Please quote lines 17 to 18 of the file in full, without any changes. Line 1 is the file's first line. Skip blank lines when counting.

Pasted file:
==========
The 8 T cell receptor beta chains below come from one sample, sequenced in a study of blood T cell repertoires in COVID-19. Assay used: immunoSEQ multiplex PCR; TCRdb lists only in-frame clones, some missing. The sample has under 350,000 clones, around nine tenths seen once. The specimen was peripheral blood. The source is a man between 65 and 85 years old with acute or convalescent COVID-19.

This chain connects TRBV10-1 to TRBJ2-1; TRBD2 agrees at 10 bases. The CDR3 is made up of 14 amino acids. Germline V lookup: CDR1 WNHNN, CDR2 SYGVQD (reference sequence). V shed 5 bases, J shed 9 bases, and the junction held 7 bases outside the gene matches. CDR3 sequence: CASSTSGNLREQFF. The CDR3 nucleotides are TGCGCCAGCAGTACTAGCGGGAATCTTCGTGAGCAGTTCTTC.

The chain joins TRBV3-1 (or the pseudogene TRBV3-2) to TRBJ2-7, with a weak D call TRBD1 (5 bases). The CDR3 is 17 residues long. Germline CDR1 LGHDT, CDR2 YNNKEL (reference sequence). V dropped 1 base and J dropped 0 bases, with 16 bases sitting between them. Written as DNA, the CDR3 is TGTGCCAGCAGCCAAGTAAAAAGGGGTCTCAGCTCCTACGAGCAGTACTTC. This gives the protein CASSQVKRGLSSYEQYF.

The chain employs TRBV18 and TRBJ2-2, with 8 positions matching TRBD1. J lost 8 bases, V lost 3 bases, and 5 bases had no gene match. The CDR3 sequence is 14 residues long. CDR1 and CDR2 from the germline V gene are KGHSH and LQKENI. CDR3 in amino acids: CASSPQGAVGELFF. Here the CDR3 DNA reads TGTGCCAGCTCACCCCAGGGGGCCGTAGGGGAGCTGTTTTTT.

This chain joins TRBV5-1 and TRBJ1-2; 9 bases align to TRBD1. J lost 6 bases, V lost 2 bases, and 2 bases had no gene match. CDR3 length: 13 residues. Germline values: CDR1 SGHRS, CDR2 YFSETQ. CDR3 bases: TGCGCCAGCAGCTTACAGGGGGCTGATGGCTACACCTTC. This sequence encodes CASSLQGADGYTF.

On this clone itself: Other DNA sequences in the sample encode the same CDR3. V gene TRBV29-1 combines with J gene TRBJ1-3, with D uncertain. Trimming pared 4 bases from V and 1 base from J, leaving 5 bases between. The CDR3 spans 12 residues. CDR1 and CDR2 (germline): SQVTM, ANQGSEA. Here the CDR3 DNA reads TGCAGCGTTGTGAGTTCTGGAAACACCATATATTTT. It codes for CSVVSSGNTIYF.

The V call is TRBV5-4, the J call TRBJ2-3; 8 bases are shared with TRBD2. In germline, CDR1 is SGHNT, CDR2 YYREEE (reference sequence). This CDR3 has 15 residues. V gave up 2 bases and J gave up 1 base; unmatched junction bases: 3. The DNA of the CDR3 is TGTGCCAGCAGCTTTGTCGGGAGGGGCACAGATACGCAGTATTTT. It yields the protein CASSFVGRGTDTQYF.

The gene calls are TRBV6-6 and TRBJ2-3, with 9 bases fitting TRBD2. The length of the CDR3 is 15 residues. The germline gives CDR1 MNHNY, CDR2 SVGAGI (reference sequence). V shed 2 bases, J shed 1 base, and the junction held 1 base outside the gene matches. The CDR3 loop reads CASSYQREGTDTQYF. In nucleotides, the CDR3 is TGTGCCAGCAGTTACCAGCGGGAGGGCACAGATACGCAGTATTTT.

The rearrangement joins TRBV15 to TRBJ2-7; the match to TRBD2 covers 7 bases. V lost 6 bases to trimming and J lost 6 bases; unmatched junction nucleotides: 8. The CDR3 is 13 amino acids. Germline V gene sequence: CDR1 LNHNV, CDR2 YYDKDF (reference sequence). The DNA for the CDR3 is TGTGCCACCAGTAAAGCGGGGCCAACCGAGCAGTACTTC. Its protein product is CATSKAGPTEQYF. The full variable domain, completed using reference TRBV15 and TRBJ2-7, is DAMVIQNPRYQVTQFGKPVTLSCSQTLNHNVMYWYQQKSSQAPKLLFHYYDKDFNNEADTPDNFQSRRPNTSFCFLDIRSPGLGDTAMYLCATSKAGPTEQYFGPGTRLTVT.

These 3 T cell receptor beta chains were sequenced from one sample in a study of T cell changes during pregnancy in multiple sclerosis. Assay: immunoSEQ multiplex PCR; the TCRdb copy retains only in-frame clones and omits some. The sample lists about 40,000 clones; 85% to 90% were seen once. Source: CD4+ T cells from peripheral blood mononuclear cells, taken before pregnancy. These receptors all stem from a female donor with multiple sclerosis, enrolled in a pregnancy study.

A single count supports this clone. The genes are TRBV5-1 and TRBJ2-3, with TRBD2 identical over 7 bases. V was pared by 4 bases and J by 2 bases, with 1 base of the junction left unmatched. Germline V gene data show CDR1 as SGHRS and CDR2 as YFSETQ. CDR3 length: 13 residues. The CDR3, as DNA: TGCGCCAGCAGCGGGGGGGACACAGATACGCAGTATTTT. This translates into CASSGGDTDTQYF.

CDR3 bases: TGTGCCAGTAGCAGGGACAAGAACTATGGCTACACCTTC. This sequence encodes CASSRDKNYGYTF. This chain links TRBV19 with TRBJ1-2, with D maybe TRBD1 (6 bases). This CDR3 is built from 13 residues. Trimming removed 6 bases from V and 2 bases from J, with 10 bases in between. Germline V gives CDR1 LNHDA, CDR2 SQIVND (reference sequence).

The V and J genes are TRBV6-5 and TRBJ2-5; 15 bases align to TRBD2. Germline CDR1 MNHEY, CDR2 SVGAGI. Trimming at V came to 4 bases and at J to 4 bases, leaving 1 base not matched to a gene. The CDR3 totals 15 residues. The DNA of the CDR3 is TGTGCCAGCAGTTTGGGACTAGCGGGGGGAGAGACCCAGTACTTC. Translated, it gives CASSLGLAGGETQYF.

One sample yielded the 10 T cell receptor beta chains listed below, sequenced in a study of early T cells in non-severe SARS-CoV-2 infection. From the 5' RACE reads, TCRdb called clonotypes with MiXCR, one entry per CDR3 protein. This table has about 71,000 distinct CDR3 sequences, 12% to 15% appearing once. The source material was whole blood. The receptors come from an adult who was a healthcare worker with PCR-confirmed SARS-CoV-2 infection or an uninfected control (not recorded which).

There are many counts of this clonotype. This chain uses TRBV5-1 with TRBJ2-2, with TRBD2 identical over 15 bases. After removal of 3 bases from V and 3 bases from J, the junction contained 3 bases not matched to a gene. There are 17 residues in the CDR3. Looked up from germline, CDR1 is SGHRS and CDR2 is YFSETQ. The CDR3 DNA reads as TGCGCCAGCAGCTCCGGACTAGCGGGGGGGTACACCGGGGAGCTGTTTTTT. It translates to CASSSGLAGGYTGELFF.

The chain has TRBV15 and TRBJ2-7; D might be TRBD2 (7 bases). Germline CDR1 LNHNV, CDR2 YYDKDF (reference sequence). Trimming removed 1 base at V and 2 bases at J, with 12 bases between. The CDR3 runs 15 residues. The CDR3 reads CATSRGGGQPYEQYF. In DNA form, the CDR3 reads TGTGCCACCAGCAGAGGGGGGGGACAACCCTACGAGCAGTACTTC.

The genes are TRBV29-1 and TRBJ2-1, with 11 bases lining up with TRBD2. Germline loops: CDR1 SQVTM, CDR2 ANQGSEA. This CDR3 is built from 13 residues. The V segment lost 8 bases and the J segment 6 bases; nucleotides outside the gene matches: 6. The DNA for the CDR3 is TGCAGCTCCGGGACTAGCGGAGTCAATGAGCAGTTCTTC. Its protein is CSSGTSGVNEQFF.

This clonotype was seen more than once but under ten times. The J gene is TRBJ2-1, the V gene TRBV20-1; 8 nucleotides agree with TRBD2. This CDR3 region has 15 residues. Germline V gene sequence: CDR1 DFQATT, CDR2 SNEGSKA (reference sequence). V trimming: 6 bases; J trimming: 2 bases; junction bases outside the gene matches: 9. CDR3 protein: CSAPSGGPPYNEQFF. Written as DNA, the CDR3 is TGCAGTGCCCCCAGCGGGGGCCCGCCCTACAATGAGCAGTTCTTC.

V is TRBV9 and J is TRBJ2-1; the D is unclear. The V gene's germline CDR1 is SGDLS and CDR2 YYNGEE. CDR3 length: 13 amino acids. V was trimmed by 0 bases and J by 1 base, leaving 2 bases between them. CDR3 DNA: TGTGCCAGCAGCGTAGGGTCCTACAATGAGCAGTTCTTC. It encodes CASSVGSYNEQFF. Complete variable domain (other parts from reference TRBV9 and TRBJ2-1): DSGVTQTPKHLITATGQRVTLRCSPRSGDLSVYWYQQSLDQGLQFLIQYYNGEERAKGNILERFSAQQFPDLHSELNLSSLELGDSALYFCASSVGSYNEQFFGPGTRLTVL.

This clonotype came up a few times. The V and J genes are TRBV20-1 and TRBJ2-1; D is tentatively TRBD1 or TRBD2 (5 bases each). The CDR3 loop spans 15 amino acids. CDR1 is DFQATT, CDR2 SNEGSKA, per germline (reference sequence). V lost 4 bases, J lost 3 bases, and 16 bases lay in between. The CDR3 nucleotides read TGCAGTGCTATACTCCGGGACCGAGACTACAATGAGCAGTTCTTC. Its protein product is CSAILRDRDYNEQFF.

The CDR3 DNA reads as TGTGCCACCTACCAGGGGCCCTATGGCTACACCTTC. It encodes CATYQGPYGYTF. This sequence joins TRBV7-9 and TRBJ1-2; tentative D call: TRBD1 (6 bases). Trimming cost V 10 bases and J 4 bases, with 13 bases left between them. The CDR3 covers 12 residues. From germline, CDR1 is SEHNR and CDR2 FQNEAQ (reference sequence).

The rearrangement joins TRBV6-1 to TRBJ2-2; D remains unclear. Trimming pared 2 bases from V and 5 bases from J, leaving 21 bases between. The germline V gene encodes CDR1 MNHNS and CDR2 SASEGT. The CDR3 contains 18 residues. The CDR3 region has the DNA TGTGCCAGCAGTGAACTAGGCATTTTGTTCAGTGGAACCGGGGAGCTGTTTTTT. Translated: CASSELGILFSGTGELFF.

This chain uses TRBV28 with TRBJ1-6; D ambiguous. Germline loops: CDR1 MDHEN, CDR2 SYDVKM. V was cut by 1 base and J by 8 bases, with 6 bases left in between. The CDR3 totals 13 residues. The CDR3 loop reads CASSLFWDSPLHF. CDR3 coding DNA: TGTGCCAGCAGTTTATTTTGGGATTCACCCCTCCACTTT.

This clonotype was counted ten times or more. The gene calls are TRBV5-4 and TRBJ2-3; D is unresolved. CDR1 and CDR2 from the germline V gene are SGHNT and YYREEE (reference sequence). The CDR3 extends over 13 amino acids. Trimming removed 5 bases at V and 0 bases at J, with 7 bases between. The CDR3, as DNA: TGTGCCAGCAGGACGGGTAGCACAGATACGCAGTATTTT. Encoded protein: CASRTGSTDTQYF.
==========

The genes are TRBV29-1 and TRBJ2-1, with 11 bases lining up with TRBD2. Germline loops: CDR1 SQVTM, CDR2 ANQGSEA. This CDR3 is built from 13 residues. The V segment lost 8 bases and the J segment 6 bases; nucleotides outside the gene matches: 6. The DNA for the CDR3 is TGCAGCTCCGGGACTAGCGGAGTCAATGAGCAGTTCTTC. Its protein is CSSGTSGVNEQFF.

This clonotype was seen more than once but under ten times. The J gene is TRBJ2-1, the V gene TRBV20-1; 8 nucleotides agree with TRBD2. This CDR3 region has 15 residues. Germline V gene sequence: CDR1 DFQATT, CDR2 SNEGSKA (reference sequence). V trimming: 6 bases; J trimming: 2 bases; junction bases outside the gene matches: 9. CDR3 protein: CSAPSGGPPYNEQFF. Written as DNA, the CDR3 is TGCAGTGCCCCCAGCGGGGGCCCGCCCTACAATGAGCAGTTCTTC.